Investigators say leaking oil caught fire in the Qantas engine on November 4 and heated metal parts, causing them to disintegrate before the jetliner returned safely to Singapore. Experts say chunks of flying metal cut hydraulics and an engine-control line in the wing of the A380, causing the pilots to lose control of the second engine and half of the brake flaps on the damaged wing in a situation far more serious than originally portrayed by Qantas. – Sapa-AP

Subscribe to the M&G

These are unprecedented times, and the role of media to tell and record the story of South Africa as it develops is more important than ever.

The Mail & Guardian is a proud news publisher with roots stretching back 35 years, and we’ve survived right from day one thanks to the support of readers who value fiercely independent journalism that is beholden to no-one. To help us continue for another 35 future years with the same proud values, please consider taking out a subscription.

Related stories

Australian journalists flee China fearing arrest

Their dramatic overnight exit came following days of secret wrangling that had seen both men holed up in Australia's diplomatic missions to escape the clutches of China's feared security police

Facebook threatens ban on Australians sharing news in battle over media law

Australians would be stopped from posting local and international articles on Facebook and Instagram, the company said, claiming the move was "not our first choice" but the "only way to protect against an outcome that defies logic".

Empire and environmentalism: The legacy of a brilliant maverick, Richard Grove

The prolific interdisciplinary scholar who worked on the periphery and challenged Eurocentrism also drew attention to the El Niño phenomenon and global warming concerns in Victorian times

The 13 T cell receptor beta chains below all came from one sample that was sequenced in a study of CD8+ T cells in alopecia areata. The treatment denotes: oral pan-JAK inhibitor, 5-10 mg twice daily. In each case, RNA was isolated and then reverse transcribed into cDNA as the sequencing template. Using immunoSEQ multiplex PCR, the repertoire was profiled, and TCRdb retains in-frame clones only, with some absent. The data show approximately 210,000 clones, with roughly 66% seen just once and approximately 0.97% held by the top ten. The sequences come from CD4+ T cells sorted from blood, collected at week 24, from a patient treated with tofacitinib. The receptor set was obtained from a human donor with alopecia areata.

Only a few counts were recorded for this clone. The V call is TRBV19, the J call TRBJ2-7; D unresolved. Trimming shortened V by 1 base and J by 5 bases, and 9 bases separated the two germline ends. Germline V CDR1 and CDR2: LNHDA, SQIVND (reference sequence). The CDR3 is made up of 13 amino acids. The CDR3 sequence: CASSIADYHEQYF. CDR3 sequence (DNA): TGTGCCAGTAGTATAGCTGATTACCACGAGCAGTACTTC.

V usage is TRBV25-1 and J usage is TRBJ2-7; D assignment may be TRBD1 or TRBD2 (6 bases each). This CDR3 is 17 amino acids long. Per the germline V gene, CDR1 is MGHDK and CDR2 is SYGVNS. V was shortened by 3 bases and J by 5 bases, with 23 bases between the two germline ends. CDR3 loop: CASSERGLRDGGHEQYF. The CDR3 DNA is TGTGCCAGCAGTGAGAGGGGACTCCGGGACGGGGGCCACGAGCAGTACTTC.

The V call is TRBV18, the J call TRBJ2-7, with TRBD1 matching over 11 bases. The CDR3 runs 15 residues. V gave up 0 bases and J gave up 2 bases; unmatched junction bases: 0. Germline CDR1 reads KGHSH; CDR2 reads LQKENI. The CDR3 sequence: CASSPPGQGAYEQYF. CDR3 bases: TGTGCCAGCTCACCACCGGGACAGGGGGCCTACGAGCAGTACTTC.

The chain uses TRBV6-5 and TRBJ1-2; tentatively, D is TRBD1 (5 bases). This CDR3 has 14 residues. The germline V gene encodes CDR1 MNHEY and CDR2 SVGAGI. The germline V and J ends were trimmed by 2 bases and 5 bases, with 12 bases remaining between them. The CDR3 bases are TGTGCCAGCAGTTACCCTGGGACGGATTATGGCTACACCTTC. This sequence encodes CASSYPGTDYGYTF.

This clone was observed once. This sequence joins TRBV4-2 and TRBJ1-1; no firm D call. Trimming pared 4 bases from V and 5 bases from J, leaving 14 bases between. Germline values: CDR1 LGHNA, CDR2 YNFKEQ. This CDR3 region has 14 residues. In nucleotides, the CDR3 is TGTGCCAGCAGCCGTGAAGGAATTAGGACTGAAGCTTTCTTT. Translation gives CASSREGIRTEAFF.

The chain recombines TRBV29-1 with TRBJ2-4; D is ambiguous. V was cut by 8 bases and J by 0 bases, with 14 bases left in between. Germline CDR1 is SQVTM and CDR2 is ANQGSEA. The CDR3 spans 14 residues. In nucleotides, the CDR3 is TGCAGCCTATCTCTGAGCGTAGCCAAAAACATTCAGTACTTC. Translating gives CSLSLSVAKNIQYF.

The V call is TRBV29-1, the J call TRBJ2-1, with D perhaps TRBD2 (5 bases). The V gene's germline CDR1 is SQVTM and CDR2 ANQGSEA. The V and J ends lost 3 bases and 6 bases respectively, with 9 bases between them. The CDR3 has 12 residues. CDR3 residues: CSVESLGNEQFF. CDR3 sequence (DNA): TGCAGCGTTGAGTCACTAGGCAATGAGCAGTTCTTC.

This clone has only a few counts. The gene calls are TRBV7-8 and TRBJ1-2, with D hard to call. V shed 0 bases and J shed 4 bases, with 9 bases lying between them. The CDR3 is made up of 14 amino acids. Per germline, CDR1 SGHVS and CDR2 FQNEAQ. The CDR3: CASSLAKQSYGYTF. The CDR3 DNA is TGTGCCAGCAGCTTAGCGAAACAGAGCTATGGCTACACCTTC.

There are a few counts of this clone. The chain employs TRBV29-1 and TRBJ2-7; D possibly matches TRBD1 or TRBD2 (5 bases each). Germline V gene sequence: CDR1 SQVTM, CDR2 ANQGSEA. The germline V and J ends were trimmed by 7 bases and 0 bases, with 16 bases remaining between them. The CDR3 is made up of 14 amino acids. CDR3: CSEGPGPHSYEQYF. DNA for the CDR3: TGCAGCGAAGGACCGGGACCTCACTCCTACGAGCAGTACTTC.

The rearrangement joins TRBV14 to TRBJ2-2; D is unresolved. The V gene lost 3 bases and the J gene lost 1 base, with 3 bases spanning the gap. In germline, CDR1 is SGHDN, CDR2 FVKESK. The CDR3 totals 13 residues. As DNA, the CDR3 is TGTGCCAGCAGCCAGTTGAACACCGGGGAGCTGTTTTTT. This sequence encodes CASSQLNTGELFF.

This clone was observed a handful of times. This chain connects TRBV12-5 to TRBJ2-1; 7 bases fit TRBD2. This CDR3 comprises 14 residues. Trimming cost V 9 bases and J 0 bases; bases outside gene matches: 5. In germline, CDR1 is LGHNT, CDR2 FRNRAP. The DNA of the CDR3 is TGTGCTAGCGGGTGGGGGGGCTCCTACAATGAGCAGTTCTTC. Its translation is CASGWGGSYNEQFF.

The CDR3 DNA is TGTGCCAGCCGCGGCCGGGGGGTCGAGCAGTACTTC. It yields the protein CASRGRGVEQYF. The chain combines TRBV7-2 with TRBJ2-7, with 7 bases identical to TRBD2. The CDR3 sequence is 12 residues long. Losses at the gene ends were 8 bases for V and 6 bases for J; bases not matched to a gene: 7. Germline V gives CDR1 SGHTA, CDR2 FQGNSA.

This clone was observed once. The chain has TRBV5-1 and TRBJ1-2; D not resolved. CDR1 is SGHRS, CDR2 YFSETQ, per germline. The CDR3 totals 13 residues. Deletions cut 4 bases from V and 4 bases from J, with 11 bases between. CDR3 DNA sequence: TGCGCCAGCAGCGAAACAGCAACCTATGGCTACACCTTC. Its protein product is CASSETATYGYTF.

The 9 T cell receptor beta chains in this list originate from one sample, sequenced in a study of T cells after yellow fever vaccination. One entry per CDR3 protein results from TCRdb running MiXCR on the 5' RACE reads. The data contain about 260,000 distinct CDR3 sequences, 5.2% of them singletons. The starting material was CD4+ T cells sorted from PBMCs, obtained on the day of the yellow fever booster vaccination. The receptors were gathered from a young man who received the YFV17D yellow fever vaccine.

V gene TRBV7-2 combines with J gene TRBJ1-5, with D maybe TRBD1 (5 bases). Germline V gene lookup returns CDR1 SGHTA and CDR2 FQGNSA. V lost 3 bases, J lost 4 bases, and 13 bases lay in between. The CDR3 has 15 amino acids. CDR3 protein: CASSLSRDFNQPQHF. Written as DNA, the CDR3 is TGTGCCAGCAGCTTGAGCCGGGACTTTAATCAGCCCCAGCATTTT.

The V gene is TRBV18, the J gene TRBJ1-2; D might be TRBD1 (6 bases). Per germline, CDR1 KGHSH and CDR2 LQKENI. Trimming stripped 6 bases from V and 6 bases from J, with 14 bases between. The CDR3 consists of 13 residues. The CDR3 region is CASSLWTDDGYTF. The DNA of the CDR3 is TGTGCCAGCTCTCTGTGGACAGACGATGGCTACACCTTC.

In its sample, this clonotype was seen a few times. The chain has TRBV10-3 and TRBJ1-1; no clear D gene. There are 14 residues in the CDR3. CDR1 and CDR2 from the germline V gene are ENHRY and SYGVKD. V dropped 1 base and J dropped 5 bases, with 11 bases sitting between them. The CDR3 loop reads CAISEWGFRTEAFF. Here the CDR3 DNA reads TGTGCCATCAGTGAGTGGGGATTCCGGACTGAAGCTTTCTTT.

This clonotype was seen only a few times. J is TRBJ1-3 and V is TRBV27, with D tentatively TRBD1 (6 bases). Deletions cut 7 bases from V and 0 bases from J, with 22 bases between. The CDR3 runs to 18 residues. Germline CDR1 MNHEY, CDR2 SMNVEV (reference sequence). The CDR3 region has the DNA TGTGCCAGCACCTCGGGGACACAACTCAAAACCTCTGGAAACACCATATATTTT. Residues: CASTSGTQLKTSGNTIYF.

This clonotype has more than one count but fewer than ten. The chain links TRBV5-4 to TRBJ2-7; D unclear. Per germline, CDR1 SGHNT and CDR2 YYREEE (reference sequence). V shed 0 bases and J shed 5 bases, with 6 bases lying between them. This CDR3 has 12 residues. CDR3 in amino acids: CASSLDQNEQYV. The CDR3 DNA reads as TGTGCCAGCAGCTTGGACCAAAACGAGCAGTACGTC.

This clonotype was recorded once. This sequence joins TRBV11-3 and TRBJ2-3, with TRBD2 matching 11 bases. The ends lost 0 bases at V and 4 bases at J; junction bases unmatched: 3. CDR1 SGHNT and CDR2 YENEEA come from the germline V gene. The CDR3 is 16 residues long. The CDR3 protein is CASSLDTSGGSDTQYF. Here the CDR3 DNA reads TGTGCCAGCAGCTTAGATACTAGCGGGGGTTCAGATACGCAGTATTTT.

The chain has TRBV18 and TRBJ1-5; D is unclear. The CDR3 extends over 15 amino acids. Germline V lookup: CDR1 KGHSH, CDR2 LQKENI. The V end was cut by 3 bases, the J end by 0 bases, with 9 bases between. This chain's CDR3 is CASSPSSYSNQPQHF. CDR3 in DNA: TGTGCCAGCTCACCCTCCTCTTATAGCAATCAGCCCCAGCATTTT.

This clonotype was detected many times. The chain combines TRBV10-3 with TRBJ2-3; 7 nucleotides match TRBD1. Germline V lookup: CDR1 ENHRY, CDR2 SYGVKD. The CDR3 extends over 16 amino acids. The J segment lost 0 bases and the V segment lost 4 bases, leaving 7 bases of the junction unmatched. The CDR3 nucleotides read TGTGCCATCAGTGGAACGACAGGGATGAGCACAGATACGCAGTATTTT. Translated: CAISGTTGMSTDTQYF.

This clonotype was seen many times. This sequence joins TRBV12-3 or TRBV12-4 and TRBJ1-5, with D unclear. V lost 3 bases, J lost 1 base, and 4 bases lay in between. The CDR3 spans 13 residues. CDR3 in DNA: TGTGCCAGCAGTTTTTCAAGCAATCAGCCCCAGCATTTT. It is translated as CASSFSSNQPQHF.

Invest in children to give them a better world

This entails putting them at the centre of national strategies, but doing it without high CO2 releases

Australia to force Google, Facebook to pay for news content

Australia's new regulations will also cover the sharing of data, and the ranking and display of news content, to be enforced by binding dispute resolution mechanisms and penalties

Olympics halt good for everyone

They took time, but the International Olympic Committee have finally done the responsible thing and postponed Tokyo 2020
Advertising

Subscribers only

SAA bailout raises more questions

As the government continues to grapple with the troubles facing the airline, it would do well to keep on eye on the impending Denel implosion

ANC’s rogue deployees revealed

Despite 6 300 ANC cadres working in government, the party’s integrity committee has done little to deal with its accused members

More top stories

It’s not a ‘second wave’: Covid resurges because safety measures...

A simple model shows how complacency in South Africa will cause the number of infections to go on an upward trend again

Unisa shortlists two candidates for the vice-chancellor job

The outgoing vice-chancellor’s term has been extended to April to allow for a smooth hand-over

How US foreign policy under Donald Trump has affected Africa

Lesotho has been used as a microcosm in this article to reflect how the foreign policy has affected Africa

Trouble brewing for Kenya’s coffee growers

Kenyan farmers say theft of their crop is endemic – and they suspect collusion
Advertising

press releases

Loading latest Press Releases…

The best local and international journalism

handpicked and in your inbox every weekday